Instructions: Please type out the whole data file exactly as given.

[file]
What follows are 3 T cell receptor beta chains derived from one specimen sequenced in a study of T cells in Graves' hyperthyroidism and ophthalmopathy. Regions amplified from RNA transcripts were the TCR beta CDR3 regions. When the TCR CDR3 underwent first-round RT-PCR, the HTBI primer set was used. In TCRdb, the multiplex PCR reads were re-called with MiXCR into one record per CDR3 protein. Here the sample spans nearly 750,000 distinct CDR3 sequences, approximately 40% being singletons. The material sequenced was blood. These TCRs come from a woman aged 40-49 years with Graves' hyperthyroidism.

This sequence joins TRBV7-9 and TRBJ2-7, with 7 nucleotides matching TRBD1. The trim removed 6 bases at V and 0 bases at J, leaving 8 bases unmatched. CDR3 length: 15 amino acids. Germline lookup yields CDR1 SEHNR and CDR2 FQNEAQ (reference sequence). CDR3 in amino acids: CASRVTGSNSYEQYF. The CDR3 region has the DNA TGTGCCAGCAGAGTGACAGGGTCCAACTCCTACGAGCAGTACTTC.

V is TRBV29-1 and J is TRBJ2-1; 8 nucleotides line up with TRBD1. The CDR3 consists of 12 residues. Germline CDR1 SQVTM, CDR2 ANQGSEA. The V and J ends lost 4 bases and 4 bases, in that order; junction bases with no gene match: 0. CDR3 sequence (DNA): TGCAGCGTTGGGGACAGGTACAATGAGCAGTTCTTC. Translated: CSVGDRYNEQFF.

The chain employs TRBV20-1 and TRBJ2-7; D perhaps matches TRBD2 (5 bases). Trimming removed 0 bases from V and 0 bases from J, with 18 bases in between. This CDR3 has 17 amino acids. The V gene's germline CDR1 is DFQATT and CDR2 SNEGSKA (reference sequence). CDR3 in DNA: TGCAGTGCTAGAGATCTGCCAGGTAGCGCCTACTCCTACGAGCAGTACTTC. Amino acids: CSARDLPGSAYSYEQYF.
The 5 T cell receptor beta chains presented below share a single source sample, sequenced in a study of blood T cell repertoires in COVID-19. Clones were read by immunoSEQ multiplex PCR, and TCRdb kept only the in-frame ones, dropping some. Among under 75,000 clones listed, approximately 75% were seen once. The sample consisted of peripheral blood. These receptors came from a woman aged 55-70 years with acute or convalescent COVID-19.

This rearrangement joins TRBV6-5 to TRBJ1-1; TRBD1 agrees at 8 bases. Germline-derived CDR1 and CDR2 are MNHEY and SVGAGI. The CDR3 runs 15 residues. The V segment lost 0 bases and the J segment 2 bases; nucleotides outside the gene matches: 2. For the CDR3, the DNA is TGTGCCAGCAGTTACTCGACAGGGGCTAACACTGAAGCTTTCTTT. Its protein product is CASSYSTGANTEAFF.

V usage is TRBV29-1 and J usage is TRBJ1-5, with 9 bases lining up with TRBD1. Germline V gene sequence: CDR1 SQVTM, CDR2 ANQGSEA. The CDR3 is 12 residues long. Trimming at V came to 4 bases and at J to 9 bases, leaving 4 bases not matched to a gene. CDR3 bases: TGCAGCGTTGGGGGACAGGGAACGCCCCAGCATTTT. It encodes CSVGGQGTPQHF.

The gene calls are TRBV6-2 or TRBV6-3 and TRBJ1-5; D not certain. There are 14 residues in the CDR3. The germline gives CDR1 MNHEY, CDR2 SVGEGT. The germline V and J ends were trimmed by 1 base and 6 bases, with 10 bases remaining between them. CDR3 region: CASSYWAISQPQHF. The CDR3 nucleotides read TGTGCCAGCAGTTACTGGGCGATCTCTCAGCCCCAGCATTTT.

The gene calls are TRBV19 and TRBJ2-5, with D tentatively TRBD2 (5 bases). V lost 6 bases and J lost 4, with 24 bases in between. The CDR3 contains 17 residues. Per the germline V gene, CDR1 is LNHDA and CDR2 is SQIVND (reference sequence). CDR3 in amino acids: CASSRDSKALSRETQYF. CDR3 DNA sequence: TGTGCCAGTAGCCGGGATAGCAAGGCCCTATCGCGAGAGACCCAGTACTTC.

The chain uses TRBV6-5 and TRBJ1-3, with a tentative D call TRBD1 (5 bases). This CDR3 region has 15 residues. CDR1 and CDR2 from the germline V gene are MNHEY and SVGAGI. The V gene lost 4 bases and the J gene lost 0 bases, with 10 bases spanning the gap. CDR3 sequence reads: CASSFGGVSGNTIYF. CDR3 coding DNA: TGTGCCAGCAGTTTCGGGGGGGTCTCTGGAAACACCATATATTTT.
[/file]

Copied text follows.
What follows are 3 T cell receptor beta chains derived from one specimen sequenced in a study of T cells in Graves' hyperthyroidism and ophthalmopathy. Regions amplified from RNA transcripts were the TCR beta CDR3 regions. When the TCR CDR3 underwent first-round RT-PCR, the HTBI primer set was used. In TCRdb, the multiplex PCR reads were re-called with MiXCR into one record per CDR3 protein. Here the sample spans nearly 750,000 distinct CDR3 sequences, approximately 40% being singletons. The material sequenced was blood. These TCRs come from a woman aged 40-49 years with Graves' hyperthyroidism.

This sequence joins TRBV7-9 and TRBJ2-7, with 7 nucleotides matching TRBD1. The trim removed 6 bases at V and 0 bases at J, leaving 8 bases unmatched. CDR3 length: 15 amino acids. Germline lookup yields CDR1 SEHNR and CDR2 FQNEAQ (reference sequence). CDR3 in amino acids: CASRVTGSNSYEQYF. The CDR3 region has the DNA TGTGCCAGCAGAGTGACAGGGTCCAACTCCTACGAGCAGTACTTC.

V is TRBV29-1 and J is TRBJ2-1; 8 nucleotides line up with TRBD1. The CDR3 consists of 12 residues. Germline CDR1 SQVTM, CDR2 ANQGSEA. The V and J ends lost 4 bases and 4 bases, in that order; junction bases with no gene match: 0. CDR3 sequence (DNA): TGCAGCGTTGGGGACAGGTACAATGAGCAGTTCTTC. Translated: CSVGDRYNEQFF.

The chain employs TRBV20-1 and TRBJ2-7; D perhaps matches TRBD2 (5 bases). Trimming removed 0 bases from V and 0 bases from J, with 18 bases in between. This CDR3 has 17 amino acids. The V gene's germline CDR1 is DFQATT and CDR2 SNEGSKA (reference sequence). CDR3 in DNA: TGCAGTGCTAGAGATCTGCCAGGTAGCGCCTACTCCTACGAGCAGTACTTC. Amino acids: CSARDLPGSAYSYEQYF.
The 5 T cell receptor beta chains presented below share a single source sample, sequenced in a study of blood T cell repertoires in COVID-19. Clones were read by immunoSEQ multiplex PCR, and TCRdb kept only the in-frame ones, dropping some. Among under 75,000 clones listed, approximately 75% were seen once. The sample consisted of peripheral blood. These receptors came from a woman aged 55-70 years with acute or convalescent COVID-19.

This rearrangement joins TRBV6-5 to TRBJ1-1; TRBD1 agrees at 8 bases. Germline-derived CDR1 and CDR2 are MNHEY and SVGAGI. The CDR3 runs 15 residues. The V segment lost 0 bases and the J segment 2 bases; nucleotides outside the gene matches: 2. For the CDR3, the DNA is TGTGCCAGCAGTTACTCGACAGGGGCTAACACTGAAGCTTTCTTT. Its protein product is CASSYSTGANTEAFF.

V usage is TRBV29-1 and J usage is TRBJ1-5, with 9 bases lining up with TRBD1. Germline V gene sequence: CDR1 SQVTM, CDR2 ANQGSEA. The CDR3 is 12 residues long. Trimming at V came to 4 bases and at J to 9 bases, leaving 4 bases not matched to a gene. CDR3 bases: TGCAGCGTTGGGGGACAGGGAACGCCCCAGCATTTT. It encodes CSVGGQGTPQHF.

The gene calls are TRBV6-2 or TRBV6-3 and TRBJ1-5; D not certain. There are 14 residues in the CDR3. The germline gives CDR1 MNHEY, CDR2 SVGEGT. The germline V and J ends were trimmed by 1 base and 6 bases, with 10 bases remaining between them. CDR3 region: CASSYWAISQPQHF. The CDR3 nucleotides read TGTGCCAGCAGTTACTGGGCGATCTCTCAGCCCCAGCATTTT.

The gene calls are TRBV19 and TRBJ2-5, with D tentatively TRBD2 (5 bases). V lost 6 bases and J lost 4, with 24 bases in between. The CDR3 contains 17 residues. Per the germline V gene, CDR1 is LNHDA and CDR2 is SQIVND (reference sequence). CDR3 in amino acids: CASSRDSKALSRETQYF. CDR3 DNA sequence: TGTGCCAGTAGCCGGGATAGCAAGGCCCTATCGCGAGAGACCCAGTACTTC.

The chain uses TRBV6-5 and TRBJ1-3, with a tentative D call TRBD1 (5 bases). This CDR3 region has 15 residues. CDR1 and CDR2 from the germline V gene are MNHEY and SVGAGI. The V gene lost 4 bases and the J gene lost 0 bases, with 10 bases spanning the gap. CDR3 sequence reads: CASSFGGVSGNTIYF. CDR3 coding DNA: TGTGCCAGCAGTTTCGGGGGGGTCTCTGGAAACACCATATATTTT.